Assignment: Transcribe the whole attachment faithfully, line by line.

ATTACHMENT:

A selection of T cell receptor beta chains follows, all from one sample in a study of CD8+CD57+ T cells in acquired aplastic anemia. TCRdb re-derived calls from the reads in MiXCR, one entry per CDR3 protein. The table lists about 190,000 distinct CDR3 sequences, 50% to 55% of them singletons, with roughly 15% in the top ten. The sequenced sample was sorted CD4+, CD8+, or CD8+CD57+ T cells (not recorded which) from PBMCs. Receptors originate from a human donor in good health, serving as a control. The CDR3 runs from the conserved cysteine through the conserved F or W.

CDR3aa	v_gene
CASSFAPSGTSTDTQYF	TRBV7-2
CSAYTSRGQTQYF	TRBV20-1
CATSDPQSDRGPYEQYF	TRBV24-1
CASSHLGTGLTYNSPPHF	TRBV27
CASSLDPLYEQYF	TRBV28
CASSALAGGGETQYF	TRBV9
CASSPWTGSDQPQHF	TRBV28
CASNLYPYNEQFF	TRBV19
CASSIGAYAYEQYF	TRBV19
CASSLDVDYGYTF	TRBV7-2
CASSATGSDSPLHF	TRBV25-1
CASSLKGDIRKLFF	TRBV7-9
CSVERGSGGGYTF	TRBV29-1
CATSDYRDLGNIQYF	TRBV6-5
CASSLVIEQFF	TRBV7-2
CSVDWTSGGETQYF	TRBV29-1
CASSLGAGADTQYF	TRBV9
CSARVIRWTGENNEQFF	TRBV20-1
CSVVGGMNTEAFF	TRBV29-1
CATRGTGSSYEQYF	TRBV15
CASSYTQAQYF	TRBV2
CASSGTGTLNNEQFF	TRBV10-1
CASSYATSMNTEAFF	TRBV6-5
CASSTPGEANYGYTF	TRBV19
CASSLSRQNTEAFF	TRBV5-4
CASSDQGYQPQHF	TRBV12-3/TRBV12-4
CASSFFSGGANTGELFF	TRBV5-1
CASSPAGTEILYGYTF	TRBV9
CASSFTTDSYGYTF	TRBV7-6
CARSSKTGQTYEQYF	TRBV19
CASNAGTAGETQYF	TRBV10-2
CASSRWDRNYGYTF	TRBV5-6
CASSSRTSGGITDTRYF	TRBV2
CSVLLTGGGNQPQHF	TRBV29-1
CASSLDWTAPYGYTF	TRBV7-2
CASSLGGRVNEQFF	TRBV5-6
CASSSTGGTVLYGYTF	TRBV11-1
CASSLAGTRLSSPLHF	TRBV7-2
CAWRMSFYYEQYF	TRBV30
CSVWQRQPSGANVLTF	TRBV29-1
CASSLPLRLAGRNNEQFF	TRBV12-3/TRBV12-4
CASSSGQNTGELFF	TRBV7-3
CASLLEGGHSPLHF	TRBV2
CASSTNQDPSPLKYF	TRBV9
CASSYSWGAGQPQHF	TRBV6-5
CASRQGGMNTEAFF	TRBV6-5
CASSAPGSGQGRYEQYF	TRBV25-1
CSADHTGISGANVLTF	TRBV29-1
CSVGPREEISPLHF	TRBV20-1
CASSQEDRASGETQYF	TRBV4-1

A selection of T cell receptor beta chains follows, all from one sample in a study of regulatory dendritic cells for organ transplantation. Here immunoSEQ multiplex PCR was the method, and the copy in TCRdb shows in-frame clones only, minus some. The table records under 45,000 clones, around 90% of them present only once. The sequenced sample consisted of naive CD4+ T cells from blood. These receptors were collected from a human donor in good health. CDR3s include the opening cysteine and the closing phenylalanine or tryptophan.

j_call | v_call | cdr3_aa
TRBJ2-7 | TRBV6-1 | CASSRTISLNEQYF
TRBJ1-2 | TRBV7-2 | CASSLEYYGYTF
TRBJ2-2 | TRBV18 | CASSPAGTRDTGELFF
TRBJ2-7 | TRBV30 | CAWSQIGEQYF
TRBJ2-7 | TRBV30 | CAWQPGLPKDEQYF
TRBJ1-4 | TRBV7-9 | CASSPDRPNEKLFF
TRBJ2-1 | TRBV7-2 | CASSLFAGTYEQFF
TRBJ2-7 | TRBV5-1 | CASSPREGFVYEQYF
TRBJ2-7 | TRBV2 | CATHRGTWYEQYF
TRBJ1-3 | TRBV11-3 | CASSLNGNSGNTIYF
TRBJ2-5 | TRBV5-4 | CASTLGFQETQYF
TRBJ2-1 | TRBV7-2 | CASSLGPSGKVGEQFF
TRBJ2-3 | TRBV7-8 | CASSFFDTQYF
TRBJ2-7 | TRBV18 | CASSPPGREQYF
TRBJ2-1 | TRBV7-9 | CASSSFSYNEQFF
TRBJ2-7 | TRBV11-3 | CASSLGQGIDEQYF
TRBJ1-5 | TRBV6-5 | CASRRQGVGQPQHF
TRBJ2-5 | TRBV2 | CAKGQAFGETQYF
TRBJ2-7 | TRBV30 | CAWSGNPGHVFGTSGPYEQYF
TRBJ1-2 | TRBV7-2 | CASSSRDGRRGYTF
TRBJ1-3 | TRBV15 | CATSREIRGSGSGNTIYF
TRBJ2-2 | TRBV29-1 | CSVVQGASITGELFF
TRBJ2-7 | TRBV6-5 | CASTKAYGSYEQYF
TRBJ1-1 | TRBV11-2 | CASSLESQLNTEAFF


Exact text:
A selection of T cell receptor beta chains follows, all from one sample in a study of CD8+CD57+ T cells in acquired aplastic anemia. TCRdb re-derived calls from the reads in MiXCR, one entry per CDR3 protein. The table lists about 190,000 distinct CDR3 sequences, 50% to 55% of them singletons, with roughly 15% in the top ten. The sequenced sample was sorted CD4+, CD8+, or CD8+CD57+ T cells (not recorded which) from PBMCs. Receptors originate from a human donor in good health, serving as a control. The CDR3 runs from the conserved cysteine through the conserved F or W.

CDR3aa	v_gene
CASSFAPSGTSTDTQYF	TRBV7-2
CSAYTSRGQTQYF	TRBV20-1
CATSDPQSDRGPYEQYF	TRBV24-1
CASSHLGTGLTYNSPPHF	TRBV27
CASSLDPLYEQYF	TRBV28
CASSALAGGGETQYF	TRBV9
CASSPWTGSDQPQHF	TRBV28
CASNLYPYNEQFF	TRBV19
CASSIGAYAYEQYF	TRBV19
CASSLDVDYGYTF	TRBV7-2
CASSATGSDSPLHF	TRBV25-1
CASSLKGDIRKLFF	TRBV7-9
CSVERGSGGGYTF	TRBV29-1
CATSDYRDLGNIQYF	TRBV6-5
CASSLVIEQFF	TRBV7-2
CSVDWTSGGETQYF	TRBV29-1
CASSLGAGADTQYF	TRBV9
CSARVIRWTGENNEQFF	TRBV20-1
CSVVGGMNTEAFF	TRBV29-1
CATRGTGSSYEQYF	TRBV15
CASSYTQAQYF	TRBV2
CASSGTGTLNNEQFF	TRBV10-1
CASSYATSMNTEAFF	TRBV6-5
CASSTPGEANYGYTF	TRBV19
CASSLSRQNTEAFF	TRBV5-4
CASSDQGYQPQHF	TRBV12-3/TRBV12-4
CASSFFSGGANTGELFF	TRBV5-1
CASSPAGTEILYGYTF	TRBV9
CASSFTTDSYGYTF	TRBV7-6
CARSSKTGQTYEQYF	TRBV19
CASNAGTAGETQYF	TRBV10-2
CASSRWDRNYGYTF	TRBV5-6
CASSSRTSGGITDTRYF	TRBV2
CSVLLTGGGNQPQHF	TRBV29-1
CASSLDWTAPYGYTF	TRBV7-2
CASSLGGRVNEQFF	TRBV5-6
CASSSTGGTVLYGYTF	TRBV11-1
CASSLAGTRLSSPLHF	TRBV7-2
CAWRMSFYYEQYF	TRBV30
CSVWQRQPSGANVLTF	TRBV29-1
CASSLPLRLAGRNNEQFF	TRBV12-3/TRBV12-4
CASSSGQNTGELFF	TRBV7-3
CASLLEGGHSPLHF	TRBV2
CASSTNQDPSPLKYF	TRBV9
CASSYSWGAGQPQHF	TRBV6-5
CASRQGGMNTEAFF	TRBV6-5
CASSAPGSGQGRYEQYF	TRBV25-1
CSADHTGISGANVLTF	TRBV29-1
CSVGPREEISPLHF	TRBV20-1
CASSQEDRASGETQYF	TRBV4-1

A selection of T cell receptor beta chains follows, all from one sample in a study of regulatory dendritic cells for organ transplantation. Here immunoSEQ multiplex PCR was the method, and the copy in TCRdb shows in-frame clones only, minus some. The table records under 45,000 clones, around 90% of them present only once. The sequenced sample consisted of naive CD4+ T cells from blood. These receptors were collected from a human donor in good health. CDR3s include the opening cysteine and the closing phenylalanine or tryptophan.

j_call | v_call | cdr3_aa
TRBJ2-7 | TRBV6-1 | CASSRTISLNEQYF
TRBJ1-2 | TRBV7-2 | CASSLEYYGYTF
TRBJ2-2 | TRBV18 | CASSPAGTRDTGELFF
TRBJ2-7 | TRBV30 | CAWSQIGEQYF
TRBJ2-7 | TRBV30 | CAWQPGLPKDEQYF
TRBJ1-4 | TRBV7-9 | CASSPDRPNEKLFF
TRBJ2-1 | TRBV7-2 | CASSLFAGTYEQFF
TRBJ2-7 | TRBV5-1 | CASSPREGFVYEQYF
TRBJ2-7 | TRBV2 | CATHRGTWYEQYF
TRBJ1-3 | TRBV11-3 | CASSLNGNSGNTIYF
TRBJ2-5 | TRBV5-4 | CASTLGFQETQYF
TRBJ2-1 | TRBV7-2 | CASSLGPSGKVGEQFF
TRBJ2-3 | TRBV7-8 | CASSFFDTQYF
TRBJ2-7 | TRBV18 | CASSPPGREQYF
TRBJ2-1 | TRBV7-9 | CASSSFSYNEQFF
TRBJ2-7 | TRBV11-3 | CASSLGQGIDEQYF
TRBJ1-5 | TRBV6-5 | CASRRQGVGQPQHF
TRBJ2-5 | TRBV2 | CAKGQAFGETQYF
TRBJ2-7 | TRBV30 | CAWSGNPGHVFGTSGPYEQYF
TRBJ1-2 | TRBV7-2 | CASSSRDGRRGYTF
TRBJ1-3 | TRBV15 | CATSREIRGSGSGNTIYF
TRBJ2-2 | TRBV29-1 | CSVVQGASITGELFF
TRBJ2-7 | TRBV6-5 | CASTKAYGSYEQYF
TRBJ1-1 | TRBV11-2 | CASSLESQLNTEAFF